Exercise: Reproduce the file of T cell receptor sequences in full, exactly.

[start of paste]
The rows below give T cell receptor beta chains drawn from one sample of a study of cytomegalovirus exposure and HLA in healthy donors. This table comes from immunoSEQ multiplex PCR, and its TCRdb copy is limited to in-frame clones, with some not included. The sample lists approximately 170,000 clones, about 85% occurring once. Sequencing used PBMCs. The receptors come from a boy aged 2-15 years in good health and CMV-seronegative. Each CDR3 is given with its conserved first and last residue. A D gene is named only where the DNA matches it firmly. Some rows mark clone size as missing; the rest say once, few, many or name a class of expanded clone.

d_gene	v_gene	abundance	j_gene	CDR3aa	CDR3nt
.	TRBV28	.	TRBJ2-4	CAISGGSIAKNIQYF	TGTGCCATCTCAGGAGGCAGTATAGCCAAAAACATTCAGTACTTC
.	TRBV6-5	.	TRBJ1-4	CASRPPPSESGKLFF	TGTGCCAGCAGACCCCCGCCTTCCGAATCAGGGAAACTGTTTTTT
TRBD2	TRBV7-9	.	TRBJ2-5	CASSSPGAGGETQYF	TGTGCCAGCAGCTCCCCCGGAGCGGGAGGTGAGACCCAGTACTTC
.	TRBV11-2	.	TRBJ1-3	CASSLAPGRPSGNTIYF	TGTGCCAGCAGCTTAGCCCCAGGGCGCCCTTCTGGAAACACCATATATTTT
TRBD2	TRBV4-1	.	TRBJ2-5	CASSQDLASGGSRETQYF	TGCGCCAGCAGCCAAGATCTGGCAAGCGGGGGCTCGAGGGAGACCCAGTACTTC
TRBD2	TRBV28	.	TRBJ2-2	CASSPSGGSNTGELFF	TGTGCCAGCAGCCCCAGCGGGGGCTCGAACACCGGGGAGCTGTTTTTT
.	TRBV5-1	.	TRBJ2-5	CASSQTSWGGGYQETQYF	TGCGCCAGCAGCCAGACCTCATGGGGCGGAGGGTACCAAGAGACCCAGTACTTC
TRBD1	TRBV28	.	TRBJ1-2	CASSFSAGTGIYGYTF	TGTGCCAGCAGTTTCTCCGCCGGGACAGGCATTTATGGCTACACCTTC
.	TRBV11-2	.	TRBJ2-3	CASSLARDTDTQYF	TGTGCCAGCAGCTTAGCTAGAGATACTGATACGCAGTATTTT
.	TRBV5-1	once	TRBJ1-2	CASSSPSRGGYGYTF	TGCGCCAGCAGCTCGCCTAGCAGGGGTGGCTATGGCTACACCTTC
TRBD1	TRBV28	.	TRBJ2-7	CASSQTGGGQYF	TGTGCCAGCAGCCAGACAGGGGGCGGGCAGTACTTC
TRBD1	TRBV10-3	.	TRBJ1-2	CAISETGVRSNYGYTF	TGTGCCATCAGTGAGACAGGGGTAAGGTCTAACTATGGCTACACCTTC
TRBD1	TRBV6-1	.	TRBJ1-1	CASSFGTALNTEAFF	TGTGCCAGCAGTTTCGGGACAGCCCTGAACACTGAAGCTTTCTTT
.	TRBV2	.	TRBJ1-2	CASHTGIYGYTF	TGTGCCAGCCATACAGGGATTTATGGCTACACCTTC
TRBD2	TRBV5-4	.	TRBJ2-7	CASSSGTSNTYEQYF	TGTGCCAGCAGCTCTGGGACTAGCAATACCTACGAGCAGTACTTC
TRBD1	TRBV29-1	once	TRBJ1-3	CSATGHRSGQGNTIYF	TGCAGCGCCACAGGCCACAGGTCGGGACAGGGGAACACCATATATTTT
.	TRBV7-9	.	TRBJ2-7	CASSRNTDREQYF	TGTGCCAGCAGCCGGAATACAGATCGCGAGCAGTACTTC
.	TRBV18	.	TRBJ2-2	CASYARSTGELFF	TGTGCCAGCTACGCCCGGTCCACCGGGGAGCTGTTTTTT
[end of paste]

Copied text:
The rows below give T cell receptor beta chains drawn from one sample of a study of cytomegalovirus exposure and HLA in healthy donors. This table comes from immunoSEQ multiplex PCR, and its TCRdb copy is limited to in-frame clones, with some not included. The sample lists approximately 170,000 clones, about 85% occurring once. Sequencing used PBMCs. The receptors come from a boy aged 2-15 years in good health and CMV-seronegative. Each CDR3 is given with its conserved first and last residue. A D gene is named only where the DNA matches it firmly. Some rows mark clone size as missing; the rest say once, few, many or name a class of expanded clone.

d_gene	v_gene	abundance	j_gene	CDR3aa	CDR3nt
.	TRBV28	.	TRBJ2-4	CAISGGSIAKNIQYF	TGTGCCATCTCAGGAGGCAGTATAGCCAAAAACATTCAGTACTTC
.	TRBV6-5	.	TRBJ1-4	CASRPPPSESGKLFF	TGTGCCAGCAGACCCCCGCCTTCCGAATCAGGGAAACTGTTTTTT
TRBD2	TRBV7-9	.	TRBJ2-5	CASSSPGAGGETQYF	TGTGCCAGCAGCTCCCCCGGAGCGGGAGGTGAGACCCAGTACTTC
.	TRBV11-2	.	TRBJ1-3	CASSLAPGRPSGNTIYF	TGTGCCAGCAGCTTAGCCCCAGGGCGCCCTTCTGGAAACACCATATATTTT
TRBD2	TRBV4-1	.	TRBJ2-5	CASSQDLASGGSRETQYF	TGCGCCAGCAGCCAAGATCTGGCAAGCGGGGGCTCGAGGGAGACCCAGTACTTC
TRBD2	TRBV28	.	TRBJ2-2	CASSPSGGSNTGELFF	TGTGCCAGCAGCCCCAGCGGGGGCTCGAACACCGGGGAGCTGTTTTTT
.	TRBV5-1	.	TRBJ2-5	CASSQTSWGGGYQETQYF	TGCGCCAGCAGCCAGACCTCATGGGGCGGAGGGTACCAAGAGACCCAGTACTTC
TRBD1	TRBV28	.	TRBJ1-2	CASSFSAGTGIYGYTF	TGTGCCAGCAGTTTCTCCGCCGGGACAGGCATTTATGGCTACACCTTC
.	TRBV11-2	.	TRBJ2-3	CASSLARDTDTQYF	TGTGCCAGCAGCTTAGCTAGAGATACTGATACGCAGTATTTT
.	TRBV5-1	once	TRBJ1-2	CASSSPSRGGYGYTF	TGCGCCAGCAGCTCGCCTAGCAGGGGTGGCTATGGCTACACCTTC
TRBD1	TRBV28	.	TRBJ2-7	CASSQTGGGQYF	TGTGCCAGCAGCCAGACAGGGGGCGGGCAGTACTTC
TRBD1	TRBV10-3	.	TRBJ1-2	CAISETGVRSNYGYTF	TGTGCCATCAGTGAGACAGGGGTAAGGTCTAACTATGGCTACACCTTC
TRBD1	TRBV6-1	.	TRBJ1-1	CASSFGTALNTEAFF	TGTGCCAGCAGTTTCGGGACAGCCCTGAACACTGAAGCTTTCTTT
.	TRBV2	.	TRBJ1-2	CASHTGIYGYTF	TGTGCCAGCCATACAGGGATTTATGGCTACACCTTC
TRBD2	TRBV5-4	.	TRBJ2-7	CASSSGTSNTYEQYF	TGTGCCAGCAGCTCTGGGACTAGCAATACCTACGAGCAGTACTTC
TRBD1	TRBV29-1	once	TRBJ1-3	CSATGHRSGQGNTIYF	TGCAGCGCCACAGGCCACAGGTCGGGACAGGGGAACACCATATATTTT
.	TRBV7-9	.	TRBJ2-7	CASSRNTDREQYF	TGTGCCAGCAGCCGGAATACAGATCGCGAGCAGTACTTC
.	TRBV18	.	TRBJ2-2	CASYARSTGELFF	TGTGCCAGCTACGCCCGGTCCACCGGGGAGCTGTTTTTT